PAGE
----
College is often a time of growth and development for people, and it's evidently no different for monsters. In Monsters University, Mike Wazowski, the spherical lime-green cyclops voiced by Billy Crystal, faces the important question of whether he is scary enough to fulfill his dream of being a professional scarer. Meanwhile, James "Sully" Sullivan (John Goodman), the furry blue Sasquatch-y fellow, has a natural talent for scariness but must learn to apply himself or risk squandering it.
As with most Pixar films, this prequel to Monsters Inc. has some deep ideas underneath its candy-colored, kid-friendly merriment. And like almost (but not quite) every Pixar film, Monsters University is jolly, well-crafted fun that's liable to be one of the year's best animated movies -- and that will probably be the case even though it's not a particularly great one. Still, while Pixar's last couple of entries (Cars 2, Brave) felt somewhat off-the-mark, this one is fresher and cleverer, almost a return to form.
Disregarding the line in Monsters Inc. that indicated Mike and Sully had been friends since elementary school, the new story has them meeting as freshmen at Monsters U., the premier institute of higher learning in the monster world (though their rivals at Fear Tech would dispute that). Mike has dreamed of coming here ever since he visited Monsters Inc. on a class field trip as a child and saw first-hand the awesome work that pro scarers do. He's studious, conscientious, and eager to please.
Sully, on the other hand, is the son of a legendary scarer, and his family name has gotten him this far. Already a big man on campus, he cruises into class late and unprepared and has no interest in book-learnin' because he's got all the skills he needs. He's easy-going and fun to be around, friendly to his classmates, but he's coasting.
OK, now raise your hand if you were a Mike Wazowski when you were a college freshman. Mmhmm, mmhmm. I see a lot of hands. Be honest! And now, all the Sullies out there, let's see those hands. Yeah. Lots of those, too. Part of the fun of many Pixar adventures is seeing our own experiences translated into the world of toys, bugs, cars, etc., and Monsters University (the directorial debut by animator Dan Scanlon) does an especially fine job of evoking college life through the eyes of monsters: frat initiations, frisbee on the quad, crusty old deans, over-helpful R.A.'s, late-night pranks, boring required courses, the whole deal. There are monster versions of nerds, jocks, snobs, goths, the local kids who live at home, and the middle-aged guys who go back to school after their careers peter out. It's more than just giving familiar college lingo a monstrous spin (though there's plenty of that: the frats and sororities have names like Oozma Kappa). The film's writers, Dan Scanlon, Robert L. Baird, and Daniel Gerson, show genuine enthusiasm for revisiting what we can only assume were their own fond college days.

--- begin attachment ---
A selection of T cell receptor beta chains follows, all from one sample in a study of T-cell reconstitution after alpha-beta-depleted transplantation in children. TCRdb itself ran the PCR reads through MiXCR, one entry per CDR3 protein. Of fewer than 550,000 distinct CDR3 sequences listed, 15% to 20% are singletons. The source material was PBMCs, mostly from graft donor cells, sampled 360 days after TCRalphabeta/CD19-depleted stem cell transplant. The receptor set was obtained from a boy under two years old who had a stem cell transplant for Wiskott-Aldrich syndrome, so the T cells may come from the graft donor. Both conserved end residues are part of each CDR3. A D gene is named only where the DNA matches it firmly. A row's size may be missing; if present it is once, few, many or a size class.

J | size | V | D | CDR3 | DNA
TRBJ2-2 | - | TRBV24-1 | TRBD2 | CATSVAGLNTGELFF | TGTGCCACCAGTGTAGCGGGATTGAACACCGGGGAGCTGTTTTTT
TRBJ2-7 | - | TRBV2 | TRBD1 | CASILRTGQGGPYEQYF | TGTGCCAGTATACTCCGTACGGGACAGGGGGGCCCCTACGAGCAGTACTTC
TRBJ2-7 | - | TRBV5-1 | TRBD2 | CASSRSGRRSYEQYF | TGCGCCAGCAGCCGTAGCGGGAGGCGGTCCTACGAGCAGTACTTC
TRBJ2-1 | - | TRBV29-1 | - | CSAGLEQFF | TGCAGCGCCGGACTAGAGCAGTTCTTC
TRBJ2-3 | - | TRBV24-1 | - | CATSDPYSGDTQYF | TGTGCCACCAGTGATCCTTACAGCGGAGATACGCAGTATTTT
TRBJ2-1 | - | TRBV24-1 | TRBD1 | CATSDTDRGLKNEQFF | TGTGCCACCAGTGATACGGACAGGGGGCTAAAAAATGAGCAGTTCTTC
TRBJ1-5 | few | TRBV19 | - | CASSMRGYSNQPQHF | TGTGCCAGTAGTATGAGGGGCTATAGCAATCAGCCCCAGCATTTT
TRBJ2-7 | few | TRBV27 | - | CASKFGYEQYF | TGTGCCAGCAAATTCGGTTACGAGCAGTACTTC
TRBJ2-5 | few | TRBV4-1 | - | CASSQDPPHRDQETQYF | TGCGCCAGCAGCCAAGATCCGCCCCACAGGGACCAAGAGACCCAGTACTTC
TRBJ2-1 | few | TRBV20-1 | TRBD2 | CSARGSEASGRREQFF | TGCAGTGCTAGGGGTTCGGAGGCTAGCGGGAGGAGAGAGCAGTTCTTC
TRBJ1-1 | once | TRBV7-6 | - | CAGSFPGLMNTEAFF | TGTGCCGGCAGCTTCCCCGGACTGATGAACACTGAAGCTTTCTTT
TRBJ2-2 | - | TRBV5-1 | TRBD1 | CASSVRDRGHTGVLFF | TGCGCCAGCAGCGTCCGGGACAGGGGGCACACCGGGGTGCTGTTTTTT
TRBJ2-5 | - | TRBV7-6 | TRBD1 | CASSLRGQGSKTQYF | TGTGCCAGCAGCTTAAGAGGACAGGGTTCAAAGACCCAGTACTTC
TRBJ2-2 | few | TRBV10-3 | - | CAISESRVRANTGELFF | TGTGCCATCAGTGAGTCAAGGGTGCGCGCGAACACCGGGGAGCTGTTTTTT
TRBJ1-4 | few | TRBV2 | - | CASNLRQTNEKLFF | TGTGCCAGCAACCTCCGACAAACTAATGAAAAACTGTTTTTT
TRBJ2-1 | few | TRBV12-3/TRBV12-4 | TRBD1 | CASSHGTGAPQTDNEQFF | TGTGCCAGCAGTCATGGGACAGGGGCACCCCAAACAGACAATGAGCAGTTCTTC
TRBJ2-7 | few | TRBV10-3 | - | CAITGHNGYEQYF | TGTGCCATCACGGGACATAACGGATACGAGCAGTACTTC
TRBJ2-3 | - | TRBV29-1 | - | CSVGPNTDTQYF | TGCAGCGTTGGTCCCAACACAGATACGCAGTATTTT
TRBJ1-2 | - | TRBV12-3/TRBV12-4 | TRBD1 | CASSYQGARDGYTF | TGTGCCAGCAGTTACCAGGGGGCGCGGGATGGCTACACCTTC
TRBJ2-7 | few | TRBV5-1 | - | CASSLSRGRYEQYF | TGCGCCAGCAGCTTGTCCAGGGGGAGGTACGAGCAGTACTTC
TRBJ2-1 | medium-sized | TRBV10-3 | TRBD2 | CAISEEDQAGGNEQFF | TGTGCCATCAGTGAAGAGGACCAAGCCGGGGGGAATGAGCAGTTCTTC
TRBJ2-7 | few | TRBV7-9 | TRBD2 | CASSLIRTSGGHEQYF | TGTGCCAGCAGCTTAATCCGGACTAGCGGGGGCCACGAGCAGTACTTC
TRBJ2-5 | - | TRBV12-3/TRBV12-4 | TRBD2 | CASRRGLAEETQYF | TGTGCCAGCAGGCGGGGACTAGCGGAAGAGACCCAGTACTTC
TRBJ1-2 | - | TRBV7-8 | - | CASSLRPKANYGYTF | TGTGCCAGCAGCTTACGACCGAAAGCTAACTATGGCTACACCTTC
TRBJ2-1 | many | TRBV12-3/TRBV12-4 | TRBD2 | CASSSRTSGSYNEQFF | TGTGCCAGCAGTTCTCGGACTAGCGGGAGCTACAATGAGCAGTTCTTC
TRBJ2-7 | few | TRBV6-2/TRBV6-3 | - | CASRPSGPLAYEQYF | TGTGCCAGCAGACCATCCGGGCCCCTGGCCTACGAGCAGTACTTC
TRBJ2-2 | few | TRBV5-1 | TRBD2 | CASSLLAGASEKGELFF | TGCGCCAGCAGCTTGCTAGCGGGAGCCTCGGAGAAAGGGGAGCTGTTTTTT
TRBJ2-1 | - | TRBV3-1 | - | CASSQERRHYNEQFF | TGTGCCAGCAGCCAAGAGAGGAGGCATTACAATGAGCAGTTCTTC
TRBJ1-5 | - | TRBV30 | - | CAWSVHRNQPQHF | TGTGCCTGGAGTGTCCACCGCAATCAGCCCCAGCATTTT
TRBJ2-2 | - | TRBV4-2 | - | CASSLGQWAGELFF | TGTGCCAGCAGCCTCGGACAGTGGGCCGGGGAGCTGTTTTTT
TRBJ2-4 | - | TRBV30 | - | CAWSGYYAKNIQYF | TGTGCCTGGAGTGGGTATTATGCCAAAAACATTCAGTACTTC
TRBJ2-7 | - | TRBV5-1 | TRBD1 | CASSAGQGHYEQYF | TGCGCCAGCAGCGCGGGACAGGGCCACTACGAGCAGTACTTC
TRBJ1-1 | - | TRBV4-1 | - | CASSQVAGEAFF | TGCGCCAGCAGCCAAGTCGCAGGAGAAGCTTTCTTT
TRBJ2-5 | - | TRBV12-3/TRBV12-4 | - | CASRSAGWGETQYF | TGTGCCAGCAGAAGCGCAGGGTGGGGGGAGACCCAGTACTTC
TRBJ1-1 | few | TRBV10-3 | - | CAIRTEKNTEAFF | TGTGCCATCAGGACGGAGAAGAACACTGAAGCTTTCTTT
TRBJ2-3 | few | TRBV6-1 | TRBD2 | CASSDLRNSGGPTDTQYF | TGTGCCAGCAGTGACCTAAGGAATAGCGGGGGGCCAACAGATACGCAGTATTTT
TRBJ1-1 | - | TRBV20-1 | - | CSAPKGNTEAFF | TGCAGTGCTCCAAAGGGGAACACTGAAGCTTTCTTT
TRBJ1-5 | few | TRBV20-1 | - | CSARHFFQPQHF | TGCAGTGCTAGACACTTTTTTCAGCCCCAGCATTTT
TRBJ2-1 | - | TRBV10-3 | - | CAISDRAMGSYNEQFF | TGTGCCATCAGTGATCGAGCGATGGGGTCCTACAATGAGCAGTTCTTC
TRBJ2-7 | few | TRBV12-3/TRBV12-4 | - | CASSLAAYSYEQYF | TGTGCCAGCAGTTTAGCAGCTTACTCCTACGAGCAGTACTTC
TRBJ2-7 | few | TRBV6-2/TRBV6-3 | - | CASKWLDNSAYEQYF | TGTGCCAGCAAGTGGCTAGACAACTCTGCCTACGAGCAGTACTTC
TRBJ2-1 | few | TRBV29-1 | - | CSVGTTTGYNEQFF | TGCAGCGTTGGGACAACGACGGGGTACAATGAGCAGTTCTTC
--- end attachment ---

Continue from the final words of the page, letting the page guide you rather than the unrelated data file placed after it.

The plot is simple, following the familiar pattern established by university-set comedies of yesteryear. After running afoul of the intimidating Dean Hardscrabble (a centipede-like creature voiced by Helen Mirren), Mike and Sully must both prove themselves in the campus-wide Scare Games or risk being kicked out of the scaring program. Having no alternatives, they team up with a ragtag group of misfits to perpetrate a Revenge of the Nerds-style upset. Mike must learn to use more than his brain, Sully has to use more than his brawn, and they both have to learn teamwork.
Themes of friendship and togetherness are always welcome in these warm, fuzzy toons, and it's no small pleasure to hear our old pals Mike and Sully -- and Crystal and Goodman -- bantering again. The plot wisely lets them become friends, or at least friendly, early on, so it isn't the story of two guys who hate each other learning to be friends; it's two guys who are opposites but both good, making each other better. (It's nice to hear Steve Buscemi as the chameleonic Randy again, too. The origin of a villain!) The new characters -- goofy Art (Charlie Day), two-headed Terri and Terry (Sean Hayes and Dave Foley), timid Squishy (Peter Sohn), and more -- are sweetly lovable in their own ways. The storytelling isn't as tight as it could be, and it isn't very inspired or ambitious, and I can't say I felt much emotional investment in what was going on. But "Monsters University" is no cheap sell-out, either. It has enough laughs, heart, and entertaining creatures to amuse your own little monsters.